#### Computer Simulations: Forecasting Gambit

Computers are chess masters. In this highly mathematical game, a geometric grid of squares partitions the board, and chess pieces move in a variety of linear directions (see the figure below). Computer-chess software must include rules and a variety of mathematically logical strategies, making the computer a formidable chess opponent.

A chess board is a rectangular grid on which chess pieces move in a variety of specified ways.

**Numerical weather prediction** (NWP) is the name of the "game" of creating a weather forecast on a computer. In the geometric spirit of chess, the rules of NWP are very mathematical, derived from a set of complex equations that relate meteorological variables such as air pressure, temperature, air density, moisture, wind, and vertical motion. Meteorologists refer to a list of mathematical instructions that produces a virtual weather forecast as a **computer model**, or, more simply, a *model*.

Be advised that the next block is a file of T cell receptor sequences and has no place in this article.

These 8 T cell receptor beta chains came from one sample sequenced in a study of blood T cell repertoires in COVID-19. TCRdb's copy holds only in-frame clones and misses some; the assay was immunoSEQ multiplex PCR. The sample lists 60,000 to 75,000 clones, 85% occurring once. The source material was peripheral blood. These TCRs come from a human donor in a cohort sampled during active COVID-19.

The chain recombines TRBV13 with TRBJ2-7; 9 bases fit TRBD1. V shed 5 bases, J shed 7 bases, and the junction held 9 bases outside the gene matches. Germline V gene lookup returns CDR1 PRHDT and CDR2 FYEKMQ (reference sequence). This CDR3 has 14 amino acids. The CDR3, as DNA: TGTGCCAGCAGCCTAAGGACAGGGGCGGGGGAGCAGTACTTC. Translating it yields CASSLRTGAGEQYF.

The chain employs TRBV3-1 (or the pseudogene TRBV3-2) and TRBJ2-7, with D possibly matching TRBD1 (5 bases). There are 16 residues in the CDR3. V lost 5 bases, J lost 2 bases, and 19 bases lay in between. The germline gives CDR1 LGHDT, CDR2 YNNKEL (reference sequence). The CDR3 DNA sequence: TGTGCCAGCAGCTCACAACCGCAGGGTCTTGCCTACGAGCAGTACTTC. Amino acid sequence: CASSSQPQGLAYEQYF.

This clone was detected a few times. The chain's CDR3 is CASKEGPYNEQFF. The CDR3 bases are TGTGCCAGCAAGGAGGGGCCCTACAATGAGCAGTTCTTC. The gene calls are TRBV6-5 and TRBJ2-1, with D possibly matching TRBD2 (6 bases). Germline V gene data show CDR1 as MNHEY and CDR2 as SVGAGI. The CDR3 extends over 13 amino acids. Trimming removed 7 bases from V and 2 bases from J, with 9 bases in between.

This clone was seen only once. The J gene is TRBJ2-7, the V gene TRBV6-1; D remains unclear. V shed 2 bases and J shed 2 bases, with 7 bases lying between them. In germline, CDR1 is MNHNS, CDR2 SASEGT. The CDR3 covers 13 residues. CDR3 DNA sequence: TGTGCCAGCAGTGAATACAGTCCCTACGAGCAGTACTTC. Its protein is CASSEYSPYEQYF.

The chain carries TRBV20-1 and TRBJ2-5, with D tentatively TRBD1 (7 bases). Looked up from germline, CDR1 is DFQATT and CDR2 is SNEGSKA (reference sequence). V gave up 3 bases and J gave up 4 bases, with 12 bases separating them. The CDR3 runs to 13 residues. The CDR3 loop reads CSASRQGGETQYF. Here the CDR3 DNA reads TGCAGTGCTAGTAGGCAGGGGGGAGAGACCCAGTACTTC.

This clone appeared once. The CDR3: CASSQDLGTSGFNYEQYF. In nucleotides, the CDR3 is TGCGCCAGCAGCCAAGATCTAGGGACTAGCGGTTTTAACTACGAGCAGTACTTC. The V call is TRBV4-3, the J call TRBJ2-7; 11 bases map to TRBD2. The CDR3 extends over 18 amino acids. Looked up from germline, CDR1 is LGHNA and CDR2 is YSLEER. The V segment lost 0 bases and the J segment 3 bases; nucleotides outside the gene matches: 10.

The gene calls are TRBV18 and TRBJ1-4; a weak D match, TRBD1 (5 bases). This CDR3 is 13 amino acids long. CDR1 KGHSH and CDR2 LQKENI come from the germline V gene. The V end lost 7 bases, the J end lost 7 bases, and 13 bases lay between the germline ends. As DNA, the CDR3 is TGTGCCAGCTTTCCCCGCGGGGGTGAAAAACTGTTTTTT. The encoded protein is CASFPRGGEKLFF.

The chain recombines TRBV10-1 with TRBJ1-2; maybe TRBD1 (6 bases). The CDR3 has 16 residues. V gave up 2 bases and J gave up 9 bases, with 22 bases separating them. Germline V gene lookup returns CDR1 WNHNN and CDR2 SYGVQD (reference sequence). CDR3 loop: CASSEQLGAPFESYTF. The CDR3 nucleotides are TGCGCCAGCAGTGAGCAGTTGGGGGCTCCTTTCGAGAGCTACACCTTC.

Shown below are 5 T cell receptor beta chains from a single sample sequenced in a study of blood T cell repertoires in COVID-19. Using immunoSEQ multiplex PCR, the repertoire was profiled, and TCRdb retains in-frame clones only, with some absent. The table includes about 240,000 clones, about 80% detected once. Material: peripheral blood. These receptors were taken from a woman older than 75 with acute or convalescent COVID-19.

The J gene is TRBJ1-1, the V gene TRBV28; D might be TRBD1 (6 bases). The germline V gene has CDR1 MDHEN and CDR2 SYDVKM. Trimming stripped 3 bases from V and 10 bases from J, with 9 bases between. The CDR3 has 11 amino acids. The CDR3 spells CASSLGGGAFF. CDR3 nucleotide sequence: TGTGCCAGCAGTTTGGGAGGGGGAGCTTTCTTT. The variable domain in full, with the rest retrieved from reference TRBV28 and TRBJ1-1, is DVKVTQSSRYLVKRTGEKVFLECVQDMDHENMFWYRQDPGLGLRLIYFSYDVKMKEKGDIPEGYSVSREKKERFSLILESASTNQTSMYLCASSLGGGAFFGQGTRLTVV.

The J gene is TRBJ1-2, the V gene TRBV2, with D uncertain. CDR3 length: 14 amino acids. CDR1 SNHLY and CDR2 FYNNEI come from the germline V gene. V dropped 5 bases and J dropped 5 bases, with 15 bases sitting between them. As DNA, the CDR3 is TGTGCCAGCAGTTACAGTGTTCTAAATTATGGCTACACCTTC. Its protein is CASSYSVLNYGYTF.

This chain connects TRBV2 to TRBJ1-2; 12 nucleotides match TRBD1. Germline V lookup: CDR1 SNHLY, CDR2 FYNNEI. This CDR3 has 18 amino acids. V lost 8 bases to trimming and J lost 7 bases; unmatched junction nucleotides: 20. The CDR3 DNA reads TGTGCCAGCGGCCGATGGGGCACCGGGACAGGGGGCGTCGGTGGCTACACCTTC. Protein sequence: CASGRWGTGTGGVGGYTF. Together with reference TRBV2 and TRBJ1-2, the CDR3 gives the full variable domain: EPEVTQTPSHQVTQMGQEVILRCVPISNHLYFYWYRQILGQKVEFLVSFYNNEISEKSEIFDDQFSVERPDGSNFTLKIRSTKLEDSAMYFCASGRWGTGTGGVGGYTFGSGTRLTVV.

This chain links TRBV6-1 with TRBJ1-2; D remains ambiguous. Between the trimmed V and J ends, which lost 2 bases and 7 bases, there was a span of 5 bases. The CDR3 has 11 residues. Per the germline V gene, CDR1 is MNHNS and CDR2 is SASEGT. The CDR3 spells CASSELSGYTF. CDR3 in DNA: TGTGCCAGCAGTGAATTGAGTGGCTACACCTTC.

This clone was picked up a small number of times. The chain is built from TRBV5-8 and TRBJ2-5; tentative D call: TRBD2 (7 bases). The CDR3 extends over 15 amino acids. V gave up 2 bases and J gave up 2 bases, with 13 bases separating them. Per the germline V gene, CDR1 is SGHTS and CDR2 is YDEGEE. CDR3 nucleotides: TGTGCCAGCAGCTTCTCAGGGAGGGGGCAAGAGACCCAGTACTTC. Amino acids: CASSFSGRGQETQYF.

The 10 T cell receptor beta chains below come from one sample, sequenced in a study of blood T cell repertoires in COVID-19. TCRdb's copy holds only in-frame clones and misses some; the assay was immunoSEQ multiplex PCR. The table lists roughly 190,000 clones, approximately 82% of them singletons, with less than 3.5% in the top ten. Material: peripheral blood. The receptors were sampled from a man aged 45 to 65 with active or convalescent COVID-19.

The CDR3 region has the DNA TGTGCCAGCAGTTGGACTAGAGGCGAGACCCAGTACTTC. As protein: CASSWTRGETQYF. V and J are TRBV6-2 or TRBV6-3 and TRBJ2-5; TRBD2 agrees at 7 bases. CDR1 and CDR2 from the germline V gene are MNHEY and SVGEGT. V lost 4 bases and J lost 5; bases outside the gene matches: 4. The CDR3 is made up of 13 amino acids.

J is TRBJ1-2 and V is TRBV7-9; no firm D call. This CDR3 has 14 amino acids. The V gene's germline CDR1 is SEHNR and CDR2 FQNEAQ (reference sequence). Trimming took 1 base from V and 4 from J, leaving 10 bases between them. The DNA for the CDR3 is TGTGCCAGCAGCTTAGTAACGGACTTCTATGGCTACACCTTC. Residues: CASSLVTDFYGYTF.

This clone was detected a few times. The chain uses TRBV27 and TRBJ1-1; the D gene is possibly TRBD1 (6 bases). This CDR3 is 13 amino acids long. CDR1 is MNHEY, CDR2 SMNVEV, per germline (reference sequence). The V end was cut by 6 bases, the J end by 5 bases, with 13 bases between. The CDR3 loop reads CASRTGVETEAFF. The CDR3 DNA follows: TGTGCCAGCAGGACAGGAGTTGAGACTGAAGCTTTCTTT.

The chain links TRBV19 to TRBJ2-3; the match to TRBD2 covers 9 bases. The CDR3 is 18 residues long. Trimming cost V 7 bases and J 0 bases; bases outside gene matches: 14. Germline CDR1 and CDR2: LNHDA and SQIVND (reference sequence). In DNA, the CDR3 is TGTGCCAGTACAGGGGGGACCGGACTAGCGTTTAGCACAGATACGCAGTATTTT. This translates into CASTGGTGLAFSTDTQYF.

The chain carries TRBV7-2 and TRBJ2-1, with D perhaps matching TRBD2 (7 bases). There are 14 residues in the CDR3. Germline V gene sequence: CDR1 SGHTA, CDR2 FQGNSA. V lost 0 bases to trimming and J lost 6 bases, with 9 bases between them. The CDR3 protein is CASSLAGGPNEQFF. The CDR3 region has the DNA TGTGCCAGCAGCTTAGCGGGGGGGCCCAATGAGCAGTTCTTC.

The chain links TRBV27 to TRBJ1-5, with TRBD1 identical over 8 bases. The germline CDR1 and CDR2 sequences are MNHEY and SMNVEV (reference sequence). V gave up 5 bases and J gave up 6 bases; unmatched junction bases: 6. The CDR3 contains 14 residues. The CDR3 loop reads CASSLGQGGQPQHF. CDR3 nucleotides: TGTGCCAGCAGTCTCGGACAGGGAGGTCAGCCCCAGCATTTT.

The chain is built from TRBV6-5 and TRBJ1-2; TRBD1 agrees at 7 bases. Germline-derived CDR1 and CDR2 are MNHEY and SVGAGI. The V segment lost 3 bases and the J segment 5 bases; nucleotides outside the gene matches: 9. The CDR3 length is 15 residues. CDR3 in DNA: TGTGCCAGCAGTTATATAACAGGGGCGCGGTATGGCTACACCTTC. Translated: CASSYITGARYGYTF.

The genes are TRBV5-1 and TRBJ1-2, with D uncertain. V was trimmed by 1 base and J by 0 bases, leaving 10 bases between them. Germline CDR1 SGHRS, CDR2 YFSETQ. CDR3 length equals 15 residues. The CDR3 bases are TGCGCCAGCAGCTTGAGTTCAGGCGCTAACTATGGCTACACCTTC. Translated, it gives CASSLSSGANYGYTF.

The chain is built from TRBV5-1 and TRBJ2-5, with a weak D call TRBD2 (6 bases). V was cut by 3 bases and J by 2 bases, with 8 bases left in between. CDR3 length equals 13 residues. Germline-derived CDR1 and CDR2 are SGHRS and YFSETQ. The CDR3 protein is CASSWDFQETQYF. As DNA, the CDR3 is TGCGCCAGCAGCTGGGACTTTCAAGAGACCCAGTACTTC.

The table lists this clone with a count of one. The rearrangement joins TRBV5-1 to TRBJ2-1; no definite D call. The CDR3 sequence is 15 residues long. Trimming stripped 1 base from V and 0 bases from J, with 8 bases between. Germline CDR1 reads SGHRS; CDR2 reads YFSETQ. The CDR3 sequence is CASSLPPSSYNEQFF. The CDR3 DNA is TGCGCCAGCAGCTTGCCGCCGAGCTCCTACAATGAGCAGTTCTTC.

The output produced by computer models routinely takes the form of weather charts. For example, the loop of model output shown below was based on a computer simulation that began at 06 UTC on December 5, 2018, and extended 60 hours into the future to 18 UTC on December 7, 2018. Each chart in the loop below is a computer forecast that's valid six hours into the future (the first chart is the 6-hour forecast from the time the simulation began, which was 06 UTC on December 5, 2018). So the "forecast charts" are valid at 12 UTC on December 5, 2016, 18 UTC on December 5, 2018, 00 UTC on December 6, 2018, ... 18 UTC on December 7, 2018. Each forecast chart displays predicted mean sea-level isobars (thin, black contours), 1000-500-mb thickness (dashed lines), and precipitation type and intensity. Output data from computer models allow meteorologists to generate all kinds of weather charts, and you'll learn more about them in this chapter. But we wanted to give you a sneak preview of what's to come.

A loop of predicted weather parameters based on a computer model.

Loop of larger images . Courtesy of Tropical Tidbits.

In chess, a player sometimes sacrifices a pawn or other piece in order to gain advantage (such a move is called a gambit). In the game of numerical weather prediction, meteorologists sacrifice computational perfection to gain advantage in making an informed forecast, as you will soon discover.